The first time I ever went into a comic book store was on Free Comic Book Day. It was crowded and I kept knocking over superhero figurines every time I turned a corner. There were little kids in costumes, and older men flipping through comic books in milk crates. They all seemed very confident and it was intimidating. At that time I didn’t even know the difference between Marvel and DC. I was a novice, but I’d read a few graphic novels, loved movies like The Dark Knight and Spider-Man, so I decided to persevere. I ended up buying a Hilda comic, because it felt less intimidating. Hilda quickly became one of my favorite comics.
My nearest comic book store is an hour’s drive from my house. I try to take my niece to Free Comic Book Day, but I missed it this year. Buying comics from an actual brick and mortar store is not an option for me. It’s not an option for most people (find your nearest comic book store here). So how do you get your hands on comic books if you don’t live near a comic book store?
Where Can I Find Comics?
I read most comics on my iPad. Mostly, I use Hoopla Digital, a free online streaming resource that is provided by most libraries. I have, ahem, two library cards. One is for a larger library system, so I use that card with Hoopla, because I have access to 12 items a month. Hoopla items are always available, so you won’t have to wait forever for a book to become available like with Overdrive and Libby. The only catch is that you’re quantitatively limited on what you can check out each month.
If you’re planning on becoming a prolific comic book reader, and plan on reading more than 5–15 comics a month, you’ll need to pick a different service for your comics. There are options. I use Amazon’s Comixology, because it’s convenient. The app is on my iPad, I buy the comics through Amazon (1-click buy, just like a Kindle), and it automatically downloads. It’s too easy, really, because I buy way too many comics. You can also use Marvel Unlimited for $9.99/month or DC Universe for $7.99/month if you’re interested in the superhero comics.
What if you don’t have a tablet, or prefer to have a physical copy of a book in your hand when you read? There’s always the option, if you’re able, to get single issues of comic books from a comic book store. There’s a nifty little website called ComicList that will help you figure out when single issues of comics will be released. But, if that’s not an option, instead of buying singles, which can run $5 an issue, you’ll probably want to buy trade paperbacks.
Trade paperbacks (or just trades) collect single comic book issues into a complete story. If you enjoy cliff hangers, unresolved story arcs, and paying $5 for fifteen pages of content, you’ll enjoy single issue comics. If you want a more complete story, you’ll want to find a trade paperback. Trades can be found at the library, most bookstores, or online. This is the only way I buy comics. It’s too expensive to buy the single issues.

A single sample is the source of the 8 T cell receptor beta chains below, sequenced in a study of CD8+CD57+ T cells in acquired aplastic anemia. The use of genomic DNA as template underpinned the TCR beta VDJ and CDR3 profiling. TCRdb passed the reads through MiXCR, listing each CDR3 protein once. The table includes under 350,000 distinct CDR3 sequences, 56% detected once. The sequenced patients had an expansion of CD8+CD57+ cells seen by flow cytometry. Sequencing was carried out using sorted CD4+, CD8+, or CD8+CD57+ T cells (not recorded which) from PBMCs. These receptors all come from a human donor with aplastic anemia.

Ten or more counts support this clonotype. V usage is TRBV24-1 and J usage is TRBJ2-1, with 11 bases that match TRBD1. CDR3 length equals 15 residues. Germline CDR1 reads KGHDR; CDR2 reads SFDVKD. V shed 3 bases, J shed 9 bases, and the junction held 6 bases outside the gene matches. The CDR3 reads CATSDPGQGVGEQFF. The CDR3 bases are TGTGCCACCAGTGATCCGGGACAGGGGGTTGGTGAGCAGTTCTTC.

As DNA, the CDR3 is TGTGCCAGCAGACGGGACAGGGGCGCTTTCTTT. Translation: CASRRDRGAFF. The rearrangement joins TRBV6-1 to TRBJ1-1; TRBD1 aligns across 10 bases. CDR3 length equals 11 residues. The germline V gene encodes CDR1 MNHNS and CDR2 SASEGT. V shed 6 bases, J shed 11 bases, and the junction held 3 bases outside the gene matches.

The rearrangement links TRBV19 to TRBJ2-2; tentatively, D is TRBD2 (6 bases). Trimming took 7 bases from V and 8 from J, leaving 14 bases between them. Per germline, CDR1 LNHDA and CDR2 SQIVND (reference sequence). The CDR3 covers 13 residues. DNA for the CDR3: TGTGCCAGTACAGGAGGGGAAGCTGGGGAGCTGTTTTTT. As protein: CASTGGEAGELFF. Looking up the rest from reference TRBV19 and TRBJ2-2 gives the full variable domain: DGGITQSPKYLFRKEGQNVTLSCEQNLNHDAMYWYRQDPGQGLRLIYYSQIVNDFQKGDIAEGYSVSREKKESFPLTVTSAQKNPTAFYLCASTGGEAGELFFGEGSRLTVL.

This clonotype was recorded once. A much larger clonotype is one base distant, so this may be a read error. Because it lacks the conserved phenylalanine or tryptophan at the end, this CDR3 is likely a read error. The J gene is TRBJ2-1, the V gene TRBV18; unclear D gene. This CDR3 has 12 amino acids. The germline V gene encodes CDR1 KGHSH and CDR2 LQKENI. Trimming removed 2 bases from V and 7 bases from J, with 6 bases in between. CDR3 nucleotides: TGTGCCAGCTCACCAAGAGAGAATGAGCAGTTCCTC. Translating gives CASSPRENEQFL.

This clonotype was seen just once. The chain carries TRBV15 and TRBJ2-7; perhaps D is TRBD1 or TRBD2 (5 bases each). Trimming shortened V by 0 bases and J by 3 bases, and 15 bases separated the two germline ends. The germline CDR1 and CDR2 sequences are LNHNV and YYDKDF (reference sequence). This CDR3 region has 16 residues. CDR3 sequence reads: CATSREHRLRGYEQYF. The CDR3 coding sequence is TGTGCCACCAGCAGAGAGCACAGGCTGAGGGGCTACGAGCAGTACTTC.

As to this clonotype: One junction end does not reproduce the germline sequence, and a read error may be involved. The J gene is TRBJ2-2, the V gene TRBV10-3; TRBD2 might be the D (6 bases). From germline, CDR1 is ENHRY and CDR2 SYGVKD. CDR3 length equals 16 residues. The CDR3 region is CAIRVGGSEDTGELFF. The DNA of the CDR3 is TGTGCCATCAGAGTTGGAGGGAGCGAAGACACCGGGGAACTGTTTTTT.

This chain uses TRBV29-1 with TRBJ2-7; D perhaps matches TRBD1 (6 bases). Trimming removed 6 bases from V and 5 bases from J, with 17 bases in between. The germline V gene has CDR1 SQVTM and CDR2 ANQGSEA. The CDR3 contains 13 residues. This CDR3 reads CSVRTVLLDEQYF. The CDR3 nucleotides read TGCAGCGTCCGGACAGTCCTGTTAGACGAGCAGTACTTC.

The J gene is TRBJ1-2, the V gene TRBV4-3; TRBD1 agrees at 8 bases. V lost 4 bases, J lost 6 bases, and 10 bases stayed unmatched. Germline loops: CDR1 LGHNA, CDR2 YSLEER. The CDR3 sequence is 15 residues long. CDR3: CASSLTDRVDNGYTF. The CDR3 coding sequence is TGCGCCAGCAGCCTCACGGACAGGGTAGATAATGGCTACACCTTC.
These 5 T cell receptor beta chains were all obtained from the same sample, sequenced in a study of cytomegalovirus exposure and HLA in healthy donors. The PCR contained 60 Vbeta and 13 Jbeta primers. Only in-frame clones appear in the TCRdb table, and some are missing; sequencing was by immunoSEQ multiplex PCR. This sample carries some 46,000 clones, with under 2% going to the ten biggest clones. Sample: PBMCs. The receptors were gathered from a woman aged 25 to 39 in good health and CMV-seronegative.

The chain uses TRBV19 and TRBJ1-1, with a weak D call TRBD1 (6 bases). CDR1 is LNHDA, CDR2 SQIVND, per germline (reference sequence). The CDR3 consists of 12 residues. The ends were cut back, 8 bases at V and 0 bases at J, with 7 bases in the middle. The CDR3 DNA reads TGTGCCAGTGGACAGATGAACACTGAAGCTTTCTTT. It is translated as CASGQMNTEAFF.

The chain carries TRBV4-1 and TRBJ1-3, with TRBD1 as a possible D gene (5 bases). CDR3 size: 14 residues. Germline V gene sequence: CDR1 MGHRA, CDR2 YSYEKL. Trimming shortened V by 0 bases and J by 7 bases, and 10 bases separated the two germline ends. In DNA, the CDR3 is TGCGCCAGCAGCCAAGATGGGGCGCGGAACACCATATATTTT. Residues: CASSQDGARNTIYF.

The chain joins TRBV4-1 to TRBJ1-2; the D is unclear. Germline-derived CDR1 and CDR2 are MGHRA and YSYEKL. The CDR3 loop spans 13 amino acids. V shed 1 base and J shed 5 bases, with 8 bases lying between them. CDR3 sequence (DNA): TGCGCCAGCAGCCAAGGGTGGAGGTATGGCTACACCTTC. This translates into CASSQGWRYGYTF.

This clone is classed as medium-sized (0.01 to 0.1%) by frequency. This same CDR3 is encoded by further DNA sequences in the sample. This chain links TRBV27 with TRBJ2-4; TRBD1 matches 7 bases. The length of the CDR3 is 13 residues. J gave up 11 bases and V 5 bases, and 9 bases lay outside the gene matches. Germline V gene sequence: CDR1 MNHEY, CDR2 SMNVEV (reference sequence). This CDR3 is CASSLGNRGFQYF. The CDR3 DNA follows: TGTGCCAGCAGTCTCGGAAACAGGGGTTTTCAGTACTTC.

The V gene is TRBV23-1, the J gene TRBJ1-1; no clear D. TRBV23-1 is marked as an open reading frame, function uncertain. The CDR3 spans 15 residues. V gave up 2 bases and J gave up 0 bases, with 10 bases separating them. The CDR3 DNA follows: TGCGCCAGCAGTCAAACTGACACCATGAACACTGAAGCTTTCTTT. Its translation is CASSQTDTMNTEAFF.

If you’re used to reading books, it can be disorienting to start reading comic book panels. The biggest complaint I hear about comic books is that the type is too small to read. A solution to the “I can’t see the print; therefore, I can’t read this book” problem is to read the books on a tablet. That way you can read each panel zoomed in, and there’s no problem seeing the print.
Now that you know how to find and read comics, how do you decide which comics to read first?
A First Comic Book Reading Guide
I didn’t start with comics. I started reading graphic novels, loved them, and then decided to convert to comics. The first graphic novel I ever read was Maus by Art Spiegleman. This is where a lot of people start. Maus won the Pulitzer Prize in 1992 and garnered critical acclaim for a medium that had been given little to no serious respect since its inception. Like Maus, Marjane Satrapi’s Persepolis is also very popular. It’s Satrapi’s graphic memoir of growing up in Iran. Graphic memoirs, in general, would be a great place to start if you’re used to reading prose, and you haven’t yet oriented yourself to reading thought bubbles and captions.
We have a couple guides if you’d like to get start with graphic memoirs:
Okay, now you’re hooked and you want to try something new. In fact, you’d like to try a superhero comic series or fantasy or just something great. Where do you go from here?
Well, that depends. If you’re looking for superheroes, Marvel and DC comics are a great place to start.
DC & Marvel Comics/Superheroes
If you like Batman, Superman, Suicide Squad, Justice League, and Wonder Woman you’ll want to read DC comics. Some of the most popular DC comics have been Alan Moore’s Watchmen and Frank Miller’s Batman: Year One and Batman: The Dark Knight Returns. These are classics, and a great place to get started.
If you’re into Iron Man, Thor, Captain American, Guardians of the Galaxy, and Spider-Man (and you enjoy all the Avengers movies) you’ll want to read Marvel comics. I read more Marvel comics than DC (probably because I’m inundated with the MCU everywhere I go, and I’ve just found it easier to give in than to fight it). I think the Marvel Universe is more varied and diverse, and a little more light-hearted. I generally don’t read the main Avengers’ stories (Thor, Captain America, Iron Man). I prefer the side characters like Kate Bishop’s Hawkeye, Moon Girl and Devil Dinosaur, Black Widow, Kamala Khan’s Ms. Marvel, The Vision, Black Panther, America Chavez, She-Hulk, or Squirrel Girl.